This post is part of CGD’s work looking at the UK’s role in delivering shared prosperity beyond Brexit. We’ll be looking into further ideas in the coming weeks.
Whatever you think about Brexit, it doesn’t make sense to secure Britain’s economic future by adding red tape. Theresa May’s government wants to tamp down net migration. That’s has opened space for some new self-defeating proposals. During the UK’s recent Conservative Party conference, Home Secretary Amber Rudd outlined a plan to tackle immigration by enforcing a new visa system for international students.
Clamping down on international students threatens a surprisingly important export sector. It damages Britain’s brand and limits an important instrument of soft power. And it would needlessly constrain opportunities for intellectual and professional achievement for foreign-born students, undermining a valuable and often-unrecognised contribution that the UK makes to shared, global prosperity. Migration is a contentious topic, but on this issue the numbers are clear: most voters don’t think of short-term students as immigrants.
A simple, one-line change avoids this false dilemma: redefine the way the Office of National Statistics calculates Long Term International Migration to exclude short-term and temporary non-EU students.
These students arrive in the UK to study and then leave. There are already strict rules in place requiring those who want to stay to re-apply to transition to other visa classes. And according to a year’s worth of data from exit checks, only around 1 percent of foreign students actually overstay. Whether or not you think net migration is a problem, it's bad policy to target the softest part of a badly-defined indicator—rather like “losing weight” by taking off a heavy coat before getting on the scale.
We don’t think of teaching as an export, but it is. In the jargon, education sold to foreign students is a ‘mode 2’ services export. That shows up as a credit in the UK’s balance of trade. International students contribute directly to University finances and the cities and towns in which they study. Figures collected by accountancy firm Grant Thornton for the non-partisan Times Higher Education indicate that international students paid UK universities more than £4 billion in fees in 2014-15.
They also contribute a further multiple to local economies—£3.5 billion a year in 2011-12 according to analysis by Universities UK, an education industry group. (The British Beer & Pub Association, another industry that also profits handsomely from students, has been curiously silent.) And non-EU students subsidise their peers by paying much more for the same courses, much as the pinstriped bankers who instinctively turn left when boarding the plane help pay for those of us at the back. British undergraduates at Oxford next year, for example, will pay £9,250. Their non-EU peers pay up to £23,190.
Giving international students access to the hallowed halls of British institutions is also an important instrument of the UK’s soft power. A remarkable paper published in the American Economic Review—our field’s most prestigious and competitive journal—shows that being educated in democratic countries catalyses the promotion of democracy at home. Students, in short, bring Britain home with them.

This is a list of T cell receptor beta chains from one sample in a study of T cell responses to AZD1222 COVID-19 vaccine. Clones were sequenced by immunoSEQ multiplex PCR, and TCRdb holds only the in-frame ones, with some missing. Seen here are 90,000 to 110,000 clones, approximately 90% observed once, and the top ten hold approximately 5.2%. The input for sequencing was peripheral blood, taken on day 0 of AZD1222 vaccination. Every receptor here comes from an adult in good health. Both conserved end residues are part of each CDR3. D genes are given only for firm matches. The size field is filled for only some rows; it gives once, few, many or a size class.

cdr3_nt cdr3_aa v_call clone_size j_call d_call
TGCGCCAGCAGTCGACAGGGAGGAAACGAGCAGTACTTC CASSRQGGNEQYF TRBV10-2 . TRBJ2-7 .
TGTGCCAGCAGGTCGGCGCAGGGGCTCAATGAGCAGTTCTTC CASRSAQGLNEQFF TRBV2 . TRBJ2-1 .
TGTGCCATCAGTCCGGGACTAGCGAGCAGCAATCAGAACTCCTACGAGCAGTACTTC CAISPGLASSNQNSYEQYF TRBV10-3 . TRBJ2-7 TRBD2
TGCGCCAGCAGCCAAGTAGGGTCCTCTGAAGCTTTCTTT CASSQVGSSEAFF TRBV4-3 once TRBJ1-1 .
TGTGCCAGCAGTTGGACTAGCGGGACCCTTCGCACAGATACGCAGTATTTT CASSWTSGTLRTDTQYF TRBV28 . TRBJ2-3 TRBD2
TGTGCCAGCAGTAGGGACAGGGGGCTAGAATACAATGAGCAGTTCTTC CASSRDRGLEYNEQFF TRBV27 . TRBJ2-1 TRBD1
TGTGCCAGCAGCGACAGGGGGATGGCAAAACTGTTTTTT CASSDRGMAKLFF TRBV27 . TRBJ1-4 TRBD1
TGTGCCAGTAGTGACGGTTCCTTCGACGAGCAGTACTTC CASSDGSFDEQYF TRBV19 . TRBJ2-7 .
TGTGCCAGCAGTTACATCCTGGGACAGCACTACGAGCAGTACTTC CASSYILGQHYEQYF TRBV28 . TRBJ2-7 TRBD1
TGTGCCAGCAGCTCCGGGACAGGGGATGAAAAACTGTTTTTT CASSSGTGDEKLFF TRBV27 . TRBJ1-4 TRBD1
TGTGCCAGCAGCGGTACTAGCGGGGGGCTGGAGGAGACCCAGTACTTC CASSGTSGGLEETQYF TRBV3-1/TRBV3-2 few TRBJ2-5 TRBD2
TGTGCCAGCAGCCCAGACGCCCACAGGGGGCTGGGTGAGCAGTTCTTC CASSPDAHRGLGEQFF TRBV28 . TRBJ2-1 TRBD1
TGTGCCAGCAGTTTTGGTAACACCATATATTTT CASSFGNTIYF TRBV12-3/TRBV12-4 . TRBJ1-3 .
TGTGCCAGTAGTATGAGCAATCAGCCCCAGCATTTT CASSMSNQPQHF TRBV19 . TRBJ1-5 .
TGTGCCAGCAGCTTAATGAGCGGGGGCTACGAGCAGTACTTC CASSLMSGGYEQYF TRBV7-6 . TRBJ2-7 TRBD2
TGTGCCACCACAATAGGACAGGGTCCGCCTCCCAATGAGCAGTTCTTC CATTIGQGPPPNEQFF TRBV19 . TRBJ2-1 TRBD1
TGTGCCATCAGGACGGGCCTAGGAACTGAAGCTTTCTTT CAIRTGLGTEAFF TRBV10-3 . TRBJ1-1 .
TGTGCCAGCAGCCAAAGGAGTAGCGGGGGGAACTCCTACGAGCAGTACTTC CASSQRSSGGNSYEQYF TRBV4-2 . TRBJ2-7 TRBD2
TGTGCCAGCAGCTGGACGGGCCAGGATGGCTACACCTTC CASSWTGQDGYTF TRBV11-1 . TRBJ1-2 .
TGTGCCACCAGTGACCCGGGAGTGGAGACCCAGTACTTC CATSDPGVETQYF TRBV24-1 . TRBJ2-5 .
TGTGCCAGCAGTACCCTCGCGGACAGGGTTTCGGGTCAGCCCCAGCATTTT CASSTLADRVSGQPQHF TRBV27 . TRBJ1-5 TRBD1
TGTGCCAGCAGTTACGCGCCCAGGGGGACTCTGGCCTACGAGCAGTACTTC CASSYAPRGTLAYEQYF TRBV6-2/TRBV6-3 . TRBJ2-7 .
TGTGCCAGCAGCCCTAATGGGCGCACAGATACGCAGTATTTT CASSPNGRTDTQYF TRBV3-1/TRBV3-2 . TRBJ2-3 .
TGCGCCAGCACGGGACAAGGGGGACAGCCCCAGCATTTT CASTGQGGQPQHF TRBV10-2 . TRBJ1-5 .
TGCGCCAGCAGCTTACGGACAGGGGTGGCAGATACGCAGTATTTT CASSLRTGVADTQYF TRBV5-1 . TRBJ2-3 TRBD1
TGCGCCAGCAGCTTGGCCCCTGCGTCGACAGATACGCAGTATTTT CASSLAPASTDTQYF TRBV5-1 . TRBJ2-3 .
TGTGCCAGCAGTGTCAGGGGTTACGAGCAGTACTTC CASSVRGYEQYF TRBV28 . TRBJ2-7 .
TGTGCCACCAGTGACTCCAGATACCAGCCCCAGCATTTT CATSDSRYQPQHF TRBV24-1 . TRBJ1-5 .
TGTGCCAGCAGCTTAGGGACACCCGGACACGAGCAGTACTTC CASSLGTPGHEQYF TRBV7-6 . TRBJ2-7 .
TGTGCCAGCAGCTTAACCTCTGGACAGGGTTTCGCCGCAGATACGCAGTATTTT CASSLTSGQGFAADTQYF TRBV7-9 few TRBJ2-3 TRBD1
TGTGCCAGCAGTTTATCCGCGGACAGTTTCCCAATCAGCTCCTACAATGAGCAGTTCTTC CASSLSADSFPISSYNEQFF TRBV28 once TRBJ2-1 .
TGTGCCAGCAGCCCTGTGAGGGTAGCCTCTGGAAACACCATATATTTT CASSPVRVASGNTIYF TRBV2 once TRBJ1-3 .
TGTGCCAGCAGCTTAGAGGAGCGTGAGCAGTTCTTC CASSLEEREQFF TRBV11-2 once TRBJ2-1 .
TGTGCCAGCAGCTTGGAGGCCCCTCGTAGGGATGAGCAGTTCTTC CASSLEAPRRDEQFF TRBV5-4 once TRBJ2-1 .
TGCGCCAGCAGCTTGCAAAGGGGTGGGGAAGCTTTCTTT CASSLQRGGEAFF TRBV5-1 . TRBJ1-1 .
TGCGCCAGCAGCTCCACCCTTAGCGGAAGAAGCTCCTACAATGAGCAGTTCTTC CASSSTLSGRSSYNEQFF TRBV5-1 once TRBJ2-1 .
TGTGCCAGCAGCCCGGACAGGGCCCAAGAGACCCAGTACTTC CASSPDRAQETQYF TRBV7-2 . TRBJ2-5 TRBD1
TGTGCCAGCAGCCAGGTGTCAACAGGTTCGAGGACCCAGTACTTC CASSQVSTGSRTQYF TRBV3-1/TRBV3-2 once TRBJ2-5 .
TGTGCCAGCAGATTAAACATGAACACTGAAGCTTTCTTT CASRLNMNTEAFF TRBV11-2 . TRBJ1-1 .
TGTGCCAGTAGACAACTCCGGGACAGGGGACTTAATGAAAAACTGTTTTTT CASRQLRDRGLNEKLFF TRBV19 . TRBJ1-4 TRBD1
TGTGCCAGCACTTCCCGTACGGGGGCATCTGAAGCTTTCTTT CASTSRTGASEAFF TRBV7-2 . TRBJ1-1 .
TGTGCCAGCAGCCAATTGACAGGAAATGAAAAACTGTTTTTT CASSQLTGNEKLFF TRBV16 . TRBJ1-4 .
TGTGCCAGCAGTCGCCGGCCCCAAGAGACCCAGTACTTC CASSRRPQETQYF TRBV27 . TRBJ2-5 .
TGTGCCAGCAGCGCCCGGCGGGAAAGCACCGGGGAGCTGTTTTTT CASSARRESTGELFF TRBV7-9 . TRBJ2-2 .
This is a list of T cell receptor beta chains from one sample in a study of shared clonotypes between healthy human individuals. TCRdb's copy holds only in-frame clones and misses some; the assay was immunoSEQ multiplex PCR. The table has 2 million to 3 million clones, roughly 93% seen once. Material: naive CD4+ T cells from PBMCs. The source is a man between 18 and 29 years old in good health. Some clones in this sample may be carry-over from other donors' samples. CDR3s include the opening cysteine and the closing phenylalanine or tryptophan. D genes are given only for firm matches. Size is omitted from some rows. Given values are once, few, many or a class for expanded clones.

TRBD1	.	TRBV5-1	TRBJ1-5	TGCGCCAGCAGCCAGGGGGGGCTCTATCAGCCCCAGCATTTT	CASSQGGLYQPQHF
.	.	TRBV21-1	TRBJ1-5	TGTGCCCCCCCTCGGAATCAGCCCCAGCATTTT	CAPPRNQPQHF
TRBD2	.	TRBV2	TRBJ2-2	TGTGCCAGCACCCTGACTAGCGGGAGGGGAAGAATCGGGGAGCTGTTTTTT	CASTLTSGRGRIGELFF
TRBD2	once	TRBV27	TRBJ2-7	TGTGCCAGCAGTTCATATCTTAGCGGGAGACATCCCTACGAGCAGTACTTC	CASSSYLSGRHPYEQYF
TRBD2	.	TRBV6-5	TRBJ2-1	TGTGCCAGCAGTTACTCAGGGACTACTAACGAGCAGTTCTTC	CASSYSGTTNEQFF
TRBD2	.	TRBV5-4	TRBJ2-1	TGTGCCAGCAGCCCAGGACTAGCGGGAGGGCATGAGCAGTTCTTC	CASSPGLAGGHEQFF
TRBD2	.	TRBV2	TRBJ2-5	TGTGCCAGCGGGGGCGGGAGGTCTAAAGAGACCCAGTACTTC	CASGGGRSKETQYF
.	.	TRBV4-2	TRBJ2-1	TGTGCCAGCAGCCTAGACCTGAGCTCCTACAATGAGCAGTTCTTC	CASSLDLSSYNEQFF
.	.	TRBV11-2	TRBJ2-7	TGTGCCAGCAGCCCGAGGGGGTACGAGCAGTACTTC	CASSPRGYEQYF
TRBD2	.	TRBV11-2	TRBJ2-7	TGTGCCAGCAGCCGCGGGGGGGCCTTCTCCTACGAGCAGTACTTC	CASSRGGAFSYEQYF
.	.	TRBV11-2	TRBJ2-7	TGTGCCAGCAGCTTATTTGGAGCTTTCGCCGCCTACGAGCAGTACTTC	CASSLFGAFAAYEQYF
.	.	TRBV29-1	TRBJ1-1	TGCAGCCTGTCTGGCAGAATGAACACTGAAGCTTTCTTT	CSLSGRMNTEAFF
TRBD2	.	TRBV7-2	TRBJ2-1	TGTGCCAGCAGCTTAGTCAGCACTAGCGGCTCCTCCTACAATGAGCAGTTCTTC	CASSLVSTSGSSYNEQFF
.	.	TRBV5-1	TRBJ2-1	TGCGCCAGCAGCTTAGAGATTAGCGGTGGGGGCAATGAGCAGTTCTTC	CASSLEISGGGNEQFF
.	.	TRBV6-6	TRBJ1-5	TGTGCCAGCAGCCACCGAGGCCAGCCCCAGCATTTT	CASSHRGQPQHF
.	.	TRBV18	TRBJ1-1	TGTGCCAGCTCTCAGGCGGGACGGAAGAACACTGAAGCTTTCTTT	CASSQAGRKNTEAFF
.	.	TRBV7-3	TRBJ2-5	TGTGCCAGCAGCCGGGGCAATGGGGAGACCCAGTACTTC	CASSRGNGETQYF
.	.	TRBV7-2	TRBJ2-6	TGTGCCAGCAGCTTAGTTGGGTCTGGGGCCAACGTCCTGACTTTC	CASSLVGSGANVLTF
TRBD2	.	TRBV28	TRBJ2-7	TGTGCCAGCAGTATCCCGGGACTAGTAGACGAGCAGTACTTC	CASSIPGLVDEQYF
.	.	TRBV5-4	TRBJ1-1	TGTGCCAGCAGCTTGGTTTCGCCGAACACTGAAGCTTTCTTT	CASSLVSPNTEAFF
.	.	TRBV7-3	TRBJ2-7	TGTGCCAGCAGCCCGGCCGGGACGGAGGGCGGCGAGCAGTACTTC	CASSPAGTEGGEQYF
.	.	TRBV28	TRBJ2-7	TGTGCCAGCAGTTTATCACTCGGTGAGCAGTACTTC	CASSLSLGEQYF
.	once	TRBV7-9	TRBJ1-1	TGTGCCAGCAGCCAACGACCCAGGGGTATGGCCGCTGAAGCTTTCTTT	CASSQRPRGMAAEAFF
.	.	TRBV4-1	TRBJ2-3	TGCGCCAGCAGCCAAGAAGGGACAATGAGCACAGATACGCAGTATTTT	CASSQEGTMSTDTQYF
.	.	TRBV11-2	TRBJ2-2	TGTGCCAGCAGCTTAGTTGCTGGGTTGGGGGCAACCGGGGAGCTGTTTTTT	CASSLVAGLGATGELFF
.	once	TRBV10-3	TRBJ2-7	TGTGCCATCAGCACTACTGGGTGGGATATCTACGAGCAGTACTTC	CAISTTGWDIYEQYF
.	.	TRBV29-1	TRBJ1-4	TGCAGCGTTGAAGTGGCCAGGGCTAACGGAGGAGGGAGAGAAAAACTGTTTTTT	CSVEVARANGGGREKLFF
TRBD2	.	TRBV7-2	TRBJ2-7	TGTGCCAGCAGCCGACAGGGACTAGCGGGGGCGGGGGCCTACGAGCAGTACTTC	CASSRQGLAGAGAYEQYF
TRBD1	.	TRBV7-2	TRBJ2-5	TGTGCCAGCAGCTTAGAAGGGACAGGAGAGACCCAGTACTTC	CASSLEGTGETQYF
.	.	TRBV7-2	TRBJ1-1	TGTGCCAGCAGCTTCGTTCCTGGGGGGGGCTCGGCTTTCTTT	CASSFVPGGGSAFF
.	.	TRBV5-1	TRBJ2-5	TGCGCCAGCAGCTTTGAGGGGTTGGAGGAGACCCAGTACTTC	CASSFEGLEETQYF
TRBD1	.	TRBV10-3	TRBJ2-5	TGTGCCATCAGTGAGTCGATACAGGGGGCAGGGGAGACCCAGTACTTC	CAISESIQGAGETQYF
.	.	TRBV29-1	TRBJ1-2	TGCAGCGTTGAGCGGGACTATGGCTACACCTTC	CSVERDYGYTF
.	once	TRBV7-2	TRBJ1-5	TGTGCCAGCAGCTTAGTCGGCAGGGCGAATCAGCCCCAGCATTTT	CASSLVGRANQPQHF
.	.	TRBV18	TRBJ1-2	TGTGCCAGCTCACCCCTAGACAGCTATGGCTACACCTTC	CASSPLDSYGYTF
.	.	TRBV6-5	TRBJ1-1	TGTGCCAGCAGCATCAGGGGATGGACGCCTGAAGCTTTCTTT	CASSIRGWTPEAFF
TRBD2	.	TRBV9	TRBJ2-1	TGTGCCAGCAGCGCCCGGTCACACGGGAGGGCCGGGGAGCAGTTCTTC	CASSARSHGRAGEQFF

And there’s the well-established fact that studying abroad is good for the students themselves. It increases earnings by upgrading skills. It improves employment by conferring a recognised qualification. It expands their social and professional networks. And it enables them to work in a globalised world. Research shows that English-language skills can create a wage premium of up to 20 percent. Surprisingly, most of these important benefits flow to relatively poorer countries– data from the OECD show that in 2012 (the most recent year for which figures are available) more than half the foreign students in the UK were from countries that receive foreign aid.
As for the politics of this problem, most people inherently recognise that students are not migrants at all. Polling from 2014 commissioned by Universities UK found that nearly 6 in 10 respondents would not reduce the number of international students even if that made it harder to reduce immigration numbers.
Students can’t just transition to the labour market: non-EU students who want to remain in the UK to work still need to apply under other visa categories; permanent settlement still requires a successful application for Indefinite Leave to Remain (ILR). And there are already policies in place targeting institutions that might facilitate visas for people to work under the guise of studying. If the Home Office rejects just 1 in 10 or more visa applications associated a particular institution, it loses its designation as a trusted sponsor and faces a higher compliance burden, making it much harder to accept international students in the future.
Early last year, we (along with our colleague Michael Clemens) introduced a list of 13 shovel-ready improvements that would support British employers, grow the economy, provide better services to British consumes, and support development overseas. Revising the definition of migration to exclude international students was on our list then. Now it seems this one-line fix is more urgent and important than ever.